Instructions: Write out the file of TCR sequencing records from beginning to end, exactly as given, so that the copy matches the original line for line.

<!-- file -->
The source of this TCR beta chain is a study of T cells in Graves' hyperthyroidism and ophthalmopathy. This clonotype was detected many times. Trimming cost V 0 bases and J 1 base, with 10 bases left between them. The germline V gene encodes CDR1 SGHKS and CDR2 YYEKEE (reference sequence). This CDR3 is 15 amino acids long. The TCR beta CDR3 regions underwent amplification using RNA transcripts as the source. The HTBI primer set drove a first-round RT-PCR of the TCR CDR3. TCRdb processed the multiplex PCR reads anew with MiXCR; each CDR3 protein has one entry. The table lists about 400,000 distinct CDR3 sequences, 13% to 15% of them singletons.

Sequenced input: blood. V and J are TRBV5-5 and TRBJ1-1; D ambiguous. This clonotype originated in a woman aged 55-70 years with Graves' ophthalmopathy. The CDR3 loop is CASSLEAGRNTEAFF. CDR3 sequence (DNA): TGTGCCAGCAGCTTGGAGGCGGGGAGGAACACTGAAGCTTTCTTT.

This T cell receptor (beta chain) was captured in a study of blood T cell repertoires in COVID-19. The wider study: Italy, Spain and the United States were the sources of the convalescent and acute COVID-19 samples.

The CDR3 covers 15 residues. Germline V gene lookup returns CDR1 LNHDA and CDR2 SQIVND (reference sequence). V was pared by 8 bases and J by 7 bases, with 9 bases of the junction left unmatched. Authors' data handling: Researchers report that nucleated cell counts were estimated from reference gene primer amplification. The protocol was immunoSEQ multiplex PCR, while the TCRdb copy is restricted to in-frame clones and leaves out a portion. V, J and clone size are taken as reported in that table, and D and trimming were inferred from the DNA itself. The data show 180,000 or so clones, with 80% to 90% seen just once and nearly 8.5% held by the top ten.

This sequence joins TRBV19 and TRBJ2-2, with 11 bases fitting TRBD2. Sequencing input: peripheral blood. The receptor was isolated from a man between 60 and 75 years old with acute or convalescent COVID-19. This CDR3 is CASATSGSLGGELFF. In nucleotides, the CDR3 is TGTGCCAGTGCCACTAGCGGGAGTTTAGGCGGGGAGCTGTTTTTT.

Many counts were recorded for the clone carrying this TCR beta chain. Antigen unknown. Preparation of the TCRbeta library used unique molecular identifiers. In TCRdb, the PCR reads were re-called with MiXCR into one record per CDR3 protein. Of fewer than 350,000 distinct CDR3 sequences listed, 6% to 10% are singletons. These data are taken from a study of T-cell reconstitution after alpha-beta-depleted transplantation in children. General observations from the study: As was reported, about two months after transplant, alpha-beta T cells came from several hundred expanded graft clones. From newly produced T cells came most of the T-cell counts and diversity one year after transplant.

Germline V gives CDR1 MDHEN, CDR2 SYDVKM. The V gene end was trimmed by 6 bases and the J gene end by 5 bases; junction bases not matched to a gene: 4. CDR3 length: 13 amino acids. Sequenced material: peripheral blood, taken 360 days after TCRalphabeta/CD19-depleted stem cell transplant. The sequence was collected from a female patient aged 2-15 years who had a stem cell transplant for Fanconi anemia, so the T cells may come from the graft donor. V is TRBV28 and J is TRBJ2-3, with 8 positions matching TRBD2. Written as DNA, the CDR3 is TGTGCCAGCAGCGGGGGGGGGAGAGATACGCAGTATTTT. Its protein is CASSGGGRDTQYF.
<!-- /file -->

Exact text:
The source of this TCR beta chain is a study of T cells in Graves' hyperthyroidism and ophthalmopathy. This clonotype was detected many times. Trimming cost V 0 bases and J 1 base, with 10 bases left between them. The germline V gene encodes CDR1 SGHKS and CDR2 YYEKEE (reference sequence). This CDR3 is 15 amino acids long. The TCR beta CDR3 regions underwent amplification using RNA transcripts as the source. The HTBI primer set drove a first-round RT-PCR of the TCR CDR3. TCRdb processed the multiplex PCR reads anew with MiXCR; each CDR3 protein has one entry. The table lists about 400,000 distinct CDR3 sequences, 13% to 15% of them singletons.

Sequenced input: blood. V and J are TRBV5-5 and TRBJ1-1; D ambiguous. This clonotype originated in a woman aged 55-70 years with Graves' ophthalmopathy. The CDR3 loop is CASSLEAGRNTEAFF. CDR3 sequence (DNA): TGTGCCAGCAGCTTGGAGGCGGGGAGGAACACTGAAGCTTTCTTT.

This T cell receptor (beta chain) was captured in a study of blood T cell repertoires in COVID-19. The wider study: Italy, Spain and the United States were the sources of the convalescent and acute COVID-19 samples.

The CDR3 covers 15 residues. Germline V gene lookup returns CDR1 LNHDA and CDR2 SQIVND (reference sequence). V was pared by 8 bases and J by 7 bases, with 9 bases of the junction left unmatched. Authors' data handling: Researchers report that nucleated cell counts were estimated from reference gene primer amplification. The protocol was immunoSEQ multiplex PCR, while the TCRdb copy is restricted to in-frame clones and leaves out a portion. V, J and clone size are taken as reported in that table, and D and trimming were inferred from the DNA itself. The data show 180,000 or so clones, with 80% to 90% seen just once and nearly 8.5% held by the top ten.

This sequence joins TRBV19 and TRBJ2-2, with 11 bases fitting TRBD2. Sequencing input: peripheral blood. The receptor was isolated from a man between 60 and 75 years old with acute or convalescent COVID-19. This CDR3 is CASATSGSLGGELFF. In nucleotides, the CDR3 is TGTGCCAGTGCCACTAGCGGGAGTTTAGGCGGGGAGCTGTTTTTT.

Many counts were recorded for the clone carrying this TCR beta chain. Antigen unknown. Preparation of the TCRbeta library used unique molecular identifiers. In TCRdb, the PCR reads were re-called with MiXCR into one record per CDR3 protein. Of fewer than 350,000 distinct CDR3 sequences listed, 6% to 10% are singletons. These data are taken from a study of T-cell reconstitution after alpha-beta-depleted transplantation in children. General observations from the study: As was reported, about two months after transplant, alpha-beta T cells came from several hundred expanded graft clones. From newly produced T cells came most of the T-cell counts and diversity one year after transplant.

Germline V gives CDR1 MDHEN, CDR2 SYDVKM. The V gene end was trimmed by 6 bases and the J gene end by 5 bases; junction bases not matched to a gene: 4. CDR3 length: 13 amino acids. Sequenced material: peripheral blood, taken 360 days after TCRalphabeta/CD19-depleted stem cell transplant. The sequence was collected from a female patient aged 2-15 years who had a stem cell transplant for Fanconi anemia, so the T cells may come from the graft donor. V is TRBV28 and J is TRBJ2-3, with 8 positions matching TRBD2. Written as DNA, the CDR3 is TGTGCCAGCAGCGGGGGGGGGAGAGATACGCAGTATTTT. Its protein is CASSGGGRDTQYF.